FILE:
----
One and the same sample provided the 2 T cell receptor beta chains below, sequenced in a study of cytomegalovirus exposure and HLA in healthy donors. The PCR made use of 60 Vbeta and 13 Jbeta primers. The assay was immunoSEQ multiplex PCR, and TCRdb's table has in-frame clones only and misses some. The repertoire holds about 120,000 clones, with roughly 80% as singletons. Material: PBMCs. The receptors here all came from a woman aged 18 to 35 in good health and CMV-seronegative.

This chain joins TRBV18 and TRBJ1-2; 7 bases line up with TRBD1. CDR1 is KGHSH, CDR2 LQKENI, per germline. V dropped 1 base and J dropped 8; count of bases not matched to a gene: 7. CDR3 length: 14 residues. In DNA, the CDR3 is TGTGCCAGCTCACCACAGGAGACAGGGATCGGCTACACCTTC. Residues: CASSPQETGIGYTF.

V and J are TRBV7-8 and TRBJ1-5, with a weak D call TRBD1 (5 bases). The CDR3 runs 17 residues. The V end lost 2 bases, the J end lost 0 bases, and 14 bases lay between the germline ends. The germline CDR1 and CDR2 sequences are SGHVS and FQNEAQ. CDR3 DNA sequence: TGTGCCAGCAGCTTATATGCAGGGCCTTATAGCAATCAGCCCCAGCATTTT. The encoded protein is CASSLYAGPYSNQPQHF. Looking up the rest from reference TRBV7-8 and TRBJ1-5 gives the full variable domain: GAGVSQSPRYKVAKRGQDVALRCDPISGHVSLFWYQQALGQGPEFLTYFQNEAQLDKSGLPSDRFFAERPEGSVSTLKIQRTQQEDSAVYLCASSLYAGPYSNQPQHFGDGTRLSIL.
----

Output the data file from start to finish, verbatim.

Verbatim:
One and the same sample provided the 2 T cell receptor beta chains below, sequenced in a study of cytomegalovirus exposure and HLA in healthy donors. The PCR made use of 60 Vbeta and 13 Jbeta primers. The assay was immunoSEQ multiplex PCR, and TCRdb's table has in-frame clones only and misses some. The repertoire holds about 120,000 clones, with roughly 80% as singletons. Material: PBMCs. The receptors here all came from a woman aged 18 to 35 in good health and CMV-seronegative.

This chain joins TRBV18 and TRBJ1-2; 7 bases line up with TRBD1. CDR1 is KGHSH, CDR2 LQKENI, per germline. V dropped 1 base and J dropped 8; count of bases not matched to a gene: 7. CDR3 length: 14 residues. In DNA, the CDR3 is TGTGCCAGCTCACCACAGGAGACAGGGATCGGCTACACCTTC. Residues: CASSPQETGIGYTF.

V and J are TRBV7-8 and TRBJ1-5, with a weak D call TRBD1 (5 bases). The CDR3 runs 17 residues. The V end lost 2 bases, the J end lost 0 bases, and 14 bases lay between the germline ends. The germline CDR1 and CDR2 sequences are SGHVS and FQNEAQ. CDR3 DNA sequence: TGTGCCAGCAGCTTATATGCAGGGCCTTATAGCAATCAGCCCCAGCATTTT. The encoded protein is CASSLYAGPYSNQPQHF. Looking up the rest from reference TRBV7-8 and TRBJ1-5 gives the full variable domain: GAGVSQSPRYKVAKRGQDVALRCDPISGHVSLFWYQQALGQGPEFLTYFQNEAQLDKSGLPSDRFFAERPEGSVSTLKIQRTQQEDSAVYLCASSLYAGPYSNQPQHFGDGTRLSIL.